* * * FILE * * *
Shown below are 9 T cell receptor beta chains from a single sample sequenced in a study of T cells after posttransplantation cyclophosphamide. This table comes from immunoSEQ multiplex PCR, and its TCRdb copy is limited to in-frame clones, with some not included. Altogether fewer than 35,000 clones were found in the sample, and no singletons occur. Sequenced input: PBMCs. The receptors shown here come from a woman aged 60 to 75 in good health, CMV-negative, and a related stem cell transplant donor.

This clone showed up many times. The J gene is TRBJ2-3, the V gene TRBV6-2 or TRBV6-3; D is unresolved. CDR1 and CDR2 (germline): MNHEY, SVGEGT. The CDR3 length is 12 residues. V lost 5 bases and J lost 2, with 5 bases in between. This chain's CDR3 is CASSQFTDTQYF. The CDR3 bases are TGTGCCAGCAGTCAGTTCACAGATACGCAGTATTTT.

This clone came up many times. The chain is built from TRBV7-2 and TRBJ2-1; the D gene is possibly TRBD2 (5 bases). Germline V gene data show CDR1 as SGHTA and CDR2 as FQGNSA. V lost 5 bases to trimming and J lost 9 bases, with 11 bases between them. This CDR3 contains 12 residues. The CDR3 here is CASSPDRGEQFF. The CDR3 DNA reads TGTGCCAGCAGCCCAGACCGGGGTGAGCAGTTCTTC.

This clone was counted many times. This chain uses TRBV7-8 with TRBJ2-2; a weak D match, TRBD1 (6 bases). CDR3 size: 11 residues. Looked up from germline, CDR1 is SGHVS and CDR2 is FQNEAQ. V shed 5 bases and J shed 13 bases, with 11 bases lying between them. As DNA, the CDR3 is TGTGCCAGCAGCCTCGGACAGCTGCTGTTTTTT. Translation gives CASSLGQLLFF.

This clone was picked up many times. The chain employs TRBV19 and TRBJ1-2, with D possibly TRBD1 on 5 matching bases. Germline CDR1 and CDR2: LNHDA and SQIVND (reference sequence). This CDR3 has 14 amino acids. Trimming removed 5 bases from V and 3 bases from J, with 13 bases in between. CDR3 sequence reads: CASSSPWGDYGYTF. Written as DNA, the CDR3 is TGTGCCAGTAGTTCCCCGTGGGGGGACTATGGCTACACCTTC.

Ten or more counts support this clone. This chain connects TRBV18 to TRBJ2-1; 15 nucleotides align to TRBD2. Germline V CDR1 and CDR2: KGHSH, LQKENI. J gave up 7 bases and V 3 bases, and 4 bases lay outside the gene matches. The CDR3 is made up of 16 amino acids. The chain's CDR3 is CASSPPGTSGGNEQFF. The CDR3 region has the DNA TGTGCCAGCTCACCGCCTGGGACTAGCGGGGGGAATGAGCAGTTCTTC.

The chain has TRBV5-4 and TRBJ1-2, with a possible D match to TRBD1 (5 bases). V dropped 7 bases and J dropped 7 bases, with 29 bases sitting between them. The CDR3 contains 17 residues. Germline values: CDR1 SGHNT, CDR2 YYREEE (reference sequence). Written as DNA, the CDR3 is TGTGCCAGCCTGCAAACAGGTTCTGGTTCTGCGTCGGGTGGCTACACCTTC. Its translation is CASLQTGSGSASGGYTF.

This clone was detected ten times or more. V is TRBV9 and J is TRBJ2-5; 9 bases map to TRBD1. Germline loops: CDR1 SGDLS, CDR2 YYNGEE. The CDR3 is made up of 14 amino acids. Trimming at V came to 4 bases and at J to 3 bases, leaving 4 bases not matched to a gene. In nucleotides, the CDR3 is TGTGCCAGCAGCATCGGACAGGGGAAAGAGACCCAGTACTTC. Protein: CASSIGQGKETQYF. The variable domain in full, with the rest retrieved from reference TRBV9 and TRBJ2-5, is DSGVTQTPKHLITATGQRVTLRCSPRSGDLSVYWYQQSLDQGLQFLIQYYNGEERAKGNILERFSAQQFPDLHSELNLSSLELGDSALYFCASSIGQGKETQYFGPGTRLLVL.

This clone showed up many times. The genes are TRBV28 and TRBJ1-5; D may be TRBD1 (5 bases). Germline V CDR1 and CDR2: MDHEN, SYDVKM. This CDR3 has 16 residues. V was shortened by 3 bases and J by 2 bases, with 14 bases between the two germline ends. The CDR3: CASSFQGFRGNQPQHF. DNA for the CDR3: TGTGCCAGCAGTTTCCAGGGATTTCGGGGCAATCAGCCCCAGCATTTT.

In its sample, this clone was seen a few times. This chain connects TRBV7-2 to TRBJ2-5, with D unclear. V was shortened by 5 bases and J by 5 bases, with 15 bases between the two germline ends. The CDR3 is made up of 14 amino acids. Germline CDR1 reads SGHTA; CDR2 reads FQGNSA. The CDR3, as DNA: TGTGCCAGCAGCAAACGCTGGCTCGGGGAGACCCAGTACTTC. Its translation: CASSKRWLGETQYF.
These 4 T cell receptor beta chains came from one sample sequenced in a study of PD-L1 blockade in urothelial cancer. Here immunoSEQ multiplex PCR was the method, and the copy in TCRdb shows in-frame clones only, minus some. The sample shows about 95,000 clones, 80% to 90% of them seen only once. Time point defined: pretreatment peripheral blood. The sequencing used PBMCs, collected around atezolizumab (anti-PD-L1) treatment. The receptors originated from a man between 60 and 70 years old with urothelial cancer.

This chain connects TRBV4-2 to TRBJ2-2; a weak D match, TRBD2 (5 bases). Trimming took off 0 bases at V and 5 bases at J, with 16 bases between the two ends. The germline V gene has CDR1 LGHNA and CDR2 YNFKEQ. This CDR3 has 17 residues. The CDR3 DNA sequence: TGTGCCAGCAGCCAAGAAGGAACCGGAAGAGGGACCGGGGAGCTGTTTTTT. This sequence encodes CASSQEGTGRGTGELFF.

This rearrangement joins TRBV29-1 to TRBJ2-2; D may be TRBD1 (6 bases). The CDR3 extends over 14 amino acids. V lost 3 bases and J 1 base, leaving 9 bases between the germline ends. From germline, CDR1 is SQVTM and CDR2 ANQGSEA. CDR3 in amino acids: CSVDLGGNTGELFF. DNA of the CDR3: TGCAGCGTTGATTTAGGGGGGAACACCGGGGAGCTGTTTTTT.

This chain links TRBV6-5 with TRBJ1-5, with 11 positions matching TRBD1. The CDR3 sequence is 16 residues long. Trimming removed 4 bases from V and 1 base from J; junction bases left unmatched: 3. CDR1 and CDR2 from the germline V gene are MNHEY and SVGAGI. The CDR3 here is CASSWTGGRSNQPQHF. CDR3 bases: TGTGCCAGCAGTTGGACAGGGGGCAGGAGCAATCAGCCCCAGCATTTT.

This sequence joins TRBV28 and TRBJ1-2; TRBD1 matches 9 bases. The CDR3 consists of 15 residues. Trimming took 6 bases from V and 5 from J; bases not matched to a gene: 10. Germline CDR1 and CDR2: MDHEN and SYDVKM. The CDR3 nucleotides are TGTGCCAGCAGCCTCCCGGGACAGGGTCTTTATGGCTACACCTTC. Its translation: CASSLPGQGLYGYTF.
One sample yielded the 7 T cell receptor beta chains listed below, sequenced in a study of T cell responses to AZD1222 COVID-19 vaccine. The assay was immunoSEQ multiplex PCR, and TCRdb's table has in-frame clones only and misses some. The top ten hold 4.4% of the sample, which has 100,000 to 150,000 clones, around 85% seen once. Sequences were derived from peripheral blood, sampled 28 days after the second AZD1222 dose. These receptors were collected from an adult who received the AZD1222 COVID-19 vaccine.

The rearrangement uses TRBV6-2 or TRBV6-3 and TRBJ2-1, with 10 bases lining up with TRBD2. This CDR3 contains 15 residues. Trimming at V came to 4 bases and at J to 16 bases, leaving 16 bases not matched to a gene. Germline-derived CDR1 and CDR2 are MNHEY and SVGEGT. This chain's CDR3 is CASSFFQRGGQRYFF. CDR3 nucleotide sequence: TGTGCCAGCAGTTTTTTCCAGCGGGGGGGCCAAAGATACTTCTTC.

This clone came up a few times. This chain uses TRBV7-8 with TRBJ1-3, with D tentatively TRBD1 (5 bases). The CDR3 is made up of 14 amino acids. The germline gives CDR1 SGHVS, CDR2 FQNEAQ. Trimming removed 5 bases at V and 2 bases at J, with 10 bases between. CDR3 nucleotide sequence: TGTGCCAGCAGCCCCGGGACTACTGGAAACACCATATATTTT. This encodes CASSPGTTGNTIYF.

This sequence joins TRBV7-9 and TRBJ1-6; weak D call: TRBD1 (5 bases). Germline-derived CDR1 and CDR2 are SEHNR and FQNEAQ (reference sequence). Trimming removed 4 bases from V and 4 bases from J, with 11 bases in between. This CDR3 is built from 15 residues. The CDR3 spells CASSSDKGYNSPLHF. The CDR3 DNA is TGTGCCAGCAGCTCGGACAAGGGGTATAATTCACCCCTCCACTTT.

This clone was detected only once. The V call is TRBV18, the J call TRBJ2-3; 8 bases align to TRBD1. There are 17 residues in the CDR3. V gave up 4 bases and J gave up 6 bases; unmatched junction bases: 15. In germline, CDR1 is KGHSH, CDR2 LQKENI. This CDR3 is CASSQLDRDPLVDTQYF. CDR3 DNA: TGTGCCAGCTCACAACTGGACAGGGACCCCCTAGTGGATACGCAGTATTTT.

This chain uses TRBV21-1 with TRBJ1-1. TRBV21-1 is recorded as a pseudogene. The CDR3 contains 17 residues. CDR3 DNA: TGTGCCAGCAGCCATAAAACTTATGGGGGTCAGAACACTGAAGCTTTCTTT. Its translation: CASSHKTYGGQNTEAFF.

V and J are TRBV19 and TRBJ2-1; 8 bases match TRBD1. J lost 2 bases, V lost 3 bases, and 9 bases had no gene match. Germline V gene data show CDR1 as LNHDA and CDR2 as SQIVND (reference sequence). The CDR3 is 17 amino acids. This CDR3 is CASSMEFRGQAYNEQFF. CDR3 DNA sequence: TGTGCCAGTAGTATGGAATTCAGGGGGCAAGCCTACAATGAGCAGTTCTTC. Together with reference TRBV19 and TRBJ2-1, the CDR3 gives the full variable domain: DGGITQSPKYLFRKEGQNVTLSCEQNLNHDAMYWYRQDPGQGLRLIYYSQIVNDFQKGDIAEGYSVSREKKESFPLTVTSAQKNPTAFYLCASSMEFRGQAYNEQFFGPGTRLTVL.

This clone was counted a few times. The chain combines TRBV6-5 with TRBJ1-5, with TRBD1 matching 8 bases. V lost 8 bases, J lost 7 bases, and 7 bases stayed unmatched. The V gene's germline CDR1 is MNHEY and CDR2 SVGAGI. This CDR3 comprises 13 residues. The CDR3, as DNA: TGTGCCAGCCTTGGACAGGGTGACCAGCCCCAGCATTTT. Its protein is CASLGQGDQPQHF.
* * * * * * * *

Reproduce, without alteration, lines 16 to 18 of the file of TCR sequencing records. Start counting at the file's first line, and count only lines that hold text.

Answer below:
One sample yielded the 7 T cell receptor beta chains listed below, sequenced in a study of T cell responses to AZD1222 COVID-19 vaccine. The assay was immunoSEQ multiplex PCR, and TCRdb's table has in-frame clones only and misses some. The top ten hold 4.4% of the sample, which has 100,000 to 150,000 clones, around 85% seen once. Sequences were derived from peripheral blood, sampled 28 days after the second AZD1222 dose. These receptors were collected from an adult who received the AZD1222 COVID-19 vaccine.

The rearrangement uses TRBV6-2 or TRBV6-3 and TRBJ2-1, with 10 bases lining up with TRBD2. This CDR3 contains 15 residues. Trimming at V came to 4 bases and at J to 16 bases, leaving 16 bases not matched to a gene. Germline-derived CDR1 and CDR2 are MNHEY and SVGEGT. This chain's CDR3 is CASSFFQRGGQRYFF. CDR3 nucleotide sequence: TGTGCCAGCAGTTTTTTCCAGCGGGGGGGCCAAAGATACTTCTTC.

This clone came up a few times. This chain uses TRBV7-8 with TRBJ1-3, with D tentatively TRBD1 (5 bases). The CDR3 is made up of 14 amino acids. The germline gives CDR1 SGHVS, CDR2 FQNEAQ. Trimming removed 5 bases at V and 2 bases at J, with 10 bases between. CDR3 nucleotide sequence: TGTGCCAGCAGCCCCGGGACTACTGGAAACACCATATATTTT. This encodes CASSPGTTGNTIYF.